From this perspective, even the distinction between artist and audience starts to shimmer and evaporate. It becomes merely a low-level expression of a much bigger idea, in much the same way that organised religions are simply lower-level expressions of a higher spiritual source. Our myriad works of art and religious interpretations are much more readily understood once we recognise both as simply lower-level expressions of a higher purpose.

We can visualise the shift from object-based to process-based aesthetics in a simple flowchart:
Artistic vision → artistic techniques → art object → audience techniques → audience enlightenment
The entire process is the art. The end product is self-realisation or enlightenment (however we care to define that concept, of which more later) – not just for the audience, but for the artist too.

Here's a visual representation, not because we really need a chart to understand it but because, once drawn, it looks encouragingly like the cross-section of something that would actually float.

Fig. 1

The horizontal line separates the visionary realm from its intellectual counterpart – the so-called reality that we live with on a daily basis. This is the 'glass ceiling' of consciousness.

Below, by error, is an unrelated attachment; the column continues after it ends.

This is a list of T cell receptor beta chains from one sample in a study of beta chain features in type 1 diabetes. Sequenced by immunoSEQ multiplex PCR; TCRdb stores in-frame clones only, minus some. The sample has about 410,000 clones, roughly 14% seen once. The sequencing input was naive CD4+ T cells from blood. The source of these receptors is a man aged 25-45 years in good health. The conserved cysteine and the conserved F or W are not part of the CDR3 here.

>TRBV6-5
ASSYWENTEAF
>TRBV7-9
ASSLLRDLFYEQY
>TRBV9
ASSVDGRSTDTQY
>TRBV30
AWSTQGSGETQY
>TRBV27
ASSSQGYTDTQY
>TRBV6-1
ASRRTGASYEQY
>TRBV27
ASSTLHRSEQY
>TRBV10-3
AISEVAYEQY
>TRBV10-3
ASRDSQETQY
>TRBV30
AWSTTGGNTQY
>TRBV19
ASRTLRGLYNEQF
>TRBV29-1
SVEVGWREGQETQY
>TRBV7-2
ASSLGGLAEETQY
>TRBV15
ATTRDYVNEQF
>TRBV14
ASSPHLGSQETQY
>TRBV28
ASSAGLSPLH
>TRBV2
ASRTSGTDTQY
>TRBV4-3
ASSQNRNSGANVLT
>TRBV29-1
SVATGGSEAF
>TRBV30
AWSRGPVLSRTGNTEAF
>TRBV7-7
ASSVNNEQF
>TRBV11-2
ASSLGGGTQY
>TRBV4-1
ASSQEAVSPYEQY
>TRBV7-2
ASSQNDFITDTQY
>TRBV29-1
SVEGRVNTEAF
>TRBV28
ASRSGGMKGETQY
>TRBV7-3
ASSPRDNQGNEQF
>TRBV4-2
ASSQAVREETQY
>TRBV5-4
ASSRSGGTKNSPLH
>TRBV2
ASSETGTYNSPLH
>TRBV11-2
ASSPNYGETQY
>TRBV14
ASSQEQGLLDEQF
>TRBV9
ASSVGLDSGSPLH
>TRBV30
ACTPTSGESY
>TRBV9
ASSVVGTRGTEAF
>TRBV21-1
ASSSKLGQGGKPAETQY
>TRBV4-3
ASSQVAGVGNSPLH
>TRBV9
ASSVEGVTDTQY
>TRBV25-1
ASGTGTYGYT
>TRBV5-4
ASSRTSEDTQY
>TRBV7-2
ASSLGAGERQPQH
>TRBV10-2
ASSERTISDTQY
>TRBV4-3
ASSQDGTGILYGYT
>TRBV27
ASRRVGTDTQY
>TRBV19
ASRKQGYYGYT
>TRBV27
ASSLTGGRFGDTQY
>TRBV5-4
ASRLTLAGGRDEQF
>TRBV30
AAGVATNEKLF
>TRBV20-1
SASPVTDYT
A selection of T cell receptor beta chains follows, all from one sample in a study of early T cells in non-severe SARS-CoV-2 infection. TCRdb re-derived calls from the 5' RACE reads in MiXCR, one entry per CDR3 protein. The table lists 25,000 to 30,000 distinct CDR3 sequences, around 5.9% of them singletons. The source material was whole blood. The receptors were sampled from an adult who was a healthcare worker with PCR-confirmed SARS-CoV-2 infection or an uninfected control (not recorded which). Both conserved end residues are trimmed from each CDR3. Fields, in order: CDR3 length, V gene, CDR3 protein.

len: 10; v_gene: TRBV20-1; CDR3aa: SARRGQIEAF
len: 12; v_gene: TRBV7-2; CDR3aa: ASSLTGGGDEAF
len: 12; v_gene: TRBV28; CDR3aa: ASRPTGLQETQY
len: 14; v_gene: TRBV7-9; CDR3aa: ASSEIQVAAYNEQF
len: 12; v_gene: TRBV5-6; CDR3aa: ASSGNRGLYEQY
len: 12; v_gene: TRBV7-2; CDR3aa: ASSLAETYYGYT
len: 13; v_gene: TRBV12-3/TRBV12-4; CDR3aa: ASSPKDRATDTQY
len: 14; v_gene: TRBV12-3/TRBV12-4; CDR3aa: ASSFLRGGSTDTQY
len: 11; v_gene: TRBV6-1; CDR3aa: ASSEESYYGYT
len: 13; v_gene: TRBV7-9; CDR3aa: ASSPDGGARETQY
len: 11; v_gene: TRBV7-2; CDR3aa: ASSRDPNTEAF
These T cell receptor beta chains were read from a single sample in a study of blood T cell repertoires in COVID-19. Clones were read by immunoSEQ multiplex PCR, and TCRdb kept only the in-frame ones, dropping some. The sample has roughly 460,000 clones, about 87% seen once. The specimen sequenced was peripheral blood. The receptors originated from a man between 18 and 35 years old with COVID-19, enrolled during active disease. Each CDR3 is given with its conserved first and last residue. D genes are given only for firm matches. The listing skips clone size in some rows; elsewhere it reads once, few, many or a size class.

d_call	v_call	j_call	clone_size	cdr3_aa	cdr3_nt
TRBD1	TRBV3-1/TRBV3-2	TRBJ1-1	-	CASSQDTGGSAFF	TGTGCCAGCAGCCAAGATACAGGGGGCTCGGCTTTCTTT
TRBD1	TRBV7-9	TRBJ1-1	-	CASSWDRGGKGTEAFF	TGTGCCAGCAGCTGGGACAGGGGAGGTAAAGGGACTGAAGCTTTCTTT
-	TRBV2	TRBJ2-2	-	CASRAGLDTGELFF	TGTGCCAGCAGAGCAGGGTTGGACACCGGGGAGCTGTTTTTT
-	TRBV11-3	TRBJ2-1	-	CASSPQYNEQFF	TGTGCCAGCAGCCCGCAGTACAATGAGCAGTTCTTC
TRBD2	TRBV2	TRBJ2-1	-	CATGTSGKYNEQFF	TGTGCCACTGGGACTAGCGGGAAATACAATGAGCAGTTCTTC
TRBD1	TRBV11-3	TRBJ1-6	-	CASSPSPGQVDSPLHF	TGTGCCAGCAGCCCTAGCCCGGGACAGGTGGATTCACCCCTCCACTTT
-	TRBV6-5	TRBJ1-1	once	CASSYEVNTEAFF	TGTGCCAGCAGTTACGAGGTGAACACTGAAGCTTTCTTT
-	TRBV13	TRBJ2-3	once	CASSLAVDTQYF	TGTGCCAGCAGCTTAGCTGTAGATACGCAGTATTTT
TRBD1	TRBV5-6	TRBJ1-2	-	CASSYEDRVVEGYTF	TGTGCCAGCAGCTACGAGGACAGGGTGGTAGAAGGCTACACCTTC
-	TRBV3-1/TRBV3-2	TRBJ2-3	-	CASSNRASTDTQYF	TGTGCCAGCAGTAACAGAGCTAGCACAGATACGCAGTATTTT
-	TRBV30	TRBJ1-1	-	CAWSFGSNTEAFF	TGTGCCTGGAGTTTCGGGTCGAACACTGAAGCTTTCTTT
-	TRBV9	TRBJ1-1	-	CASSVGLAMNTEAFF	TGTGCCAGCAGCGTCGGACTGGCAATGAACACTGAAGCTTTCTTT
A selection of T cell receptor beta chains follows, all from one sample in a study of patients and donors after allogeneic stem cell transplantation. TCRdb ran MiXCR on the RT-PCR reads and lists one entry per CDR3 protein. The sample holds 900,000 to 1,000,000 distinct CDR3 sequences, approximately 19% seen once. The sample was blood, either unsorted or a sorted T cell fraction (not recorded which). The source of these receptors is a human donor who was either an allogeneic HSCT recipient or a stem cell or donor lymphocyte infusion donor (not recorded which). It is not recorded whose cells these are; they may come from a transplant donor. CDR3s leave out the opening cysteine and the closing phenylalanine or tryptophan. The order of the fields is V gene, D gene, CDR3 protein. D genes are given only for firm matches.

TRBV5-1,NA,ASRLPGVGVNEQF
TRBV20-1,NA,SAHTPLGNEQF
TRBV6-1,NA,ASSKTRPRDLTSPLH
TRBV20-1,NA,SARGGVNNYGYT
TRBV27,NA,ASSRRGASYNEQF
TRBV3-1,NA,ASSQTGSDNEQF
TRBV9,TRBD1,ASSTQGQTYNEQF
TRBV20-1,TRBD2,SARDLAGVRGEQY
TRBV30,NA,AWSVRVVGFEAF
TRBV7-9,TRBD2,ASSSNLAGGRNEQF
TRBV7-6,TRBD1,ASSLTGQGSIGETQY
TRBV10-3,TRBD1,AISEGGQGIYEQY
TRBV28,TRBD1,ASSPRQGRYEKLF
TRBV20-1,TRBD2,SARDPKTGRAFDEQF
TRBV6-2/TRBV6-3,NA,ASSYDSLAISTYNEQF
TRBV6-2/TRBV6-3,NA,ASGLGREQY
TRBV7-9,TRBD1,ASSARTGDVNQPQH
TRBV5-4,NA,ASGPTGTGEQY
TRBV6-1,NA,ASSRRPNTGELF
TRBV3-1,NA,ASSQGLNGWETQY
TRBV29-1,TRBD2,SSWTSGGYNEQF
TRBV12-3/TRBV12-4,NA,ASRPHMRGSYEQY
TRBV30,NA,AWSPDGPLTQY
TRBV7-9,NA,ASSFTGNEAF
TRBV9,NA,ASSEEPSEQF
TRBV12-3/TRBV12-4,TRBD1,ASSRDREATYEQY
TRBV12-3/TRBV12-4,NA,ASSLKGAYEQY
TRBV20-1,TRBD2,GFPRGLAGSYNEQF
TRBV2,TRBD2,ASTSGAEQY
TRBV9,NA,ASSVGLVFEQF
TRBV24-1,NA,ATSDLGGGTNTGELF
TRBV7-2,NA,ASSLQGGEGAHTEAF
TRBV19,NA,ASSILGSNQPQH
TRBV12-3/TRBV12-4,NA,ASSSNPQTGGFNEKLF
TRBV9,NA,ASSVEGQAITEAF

A (above the line) represents the trans-intellectual, ineffable way of knowing; a visionary fount, if you like.
B (below it) represents the fragmentary realm of the intellect, the rational, reasoning faculties of mind.
C is the visionary capacity of the artist.
D is acquired artistic techniques.
E is the art object.
F represents audience techniques.
G is audience vision, taking the whole process back above our glass ceiling to unite with the transcendent realm. This is the goal of self-realisation, the thing that gives us access to the full bandwidth of consciousness and allows us to integrate our two ways of knowing. I'll have a lot more to say about this in later essays. For now, let me just say that this is a critical aspect of the theory I propose; the expansion and evolution of our consciousness towards Enlightenment, in its transcendent rather than relative sense.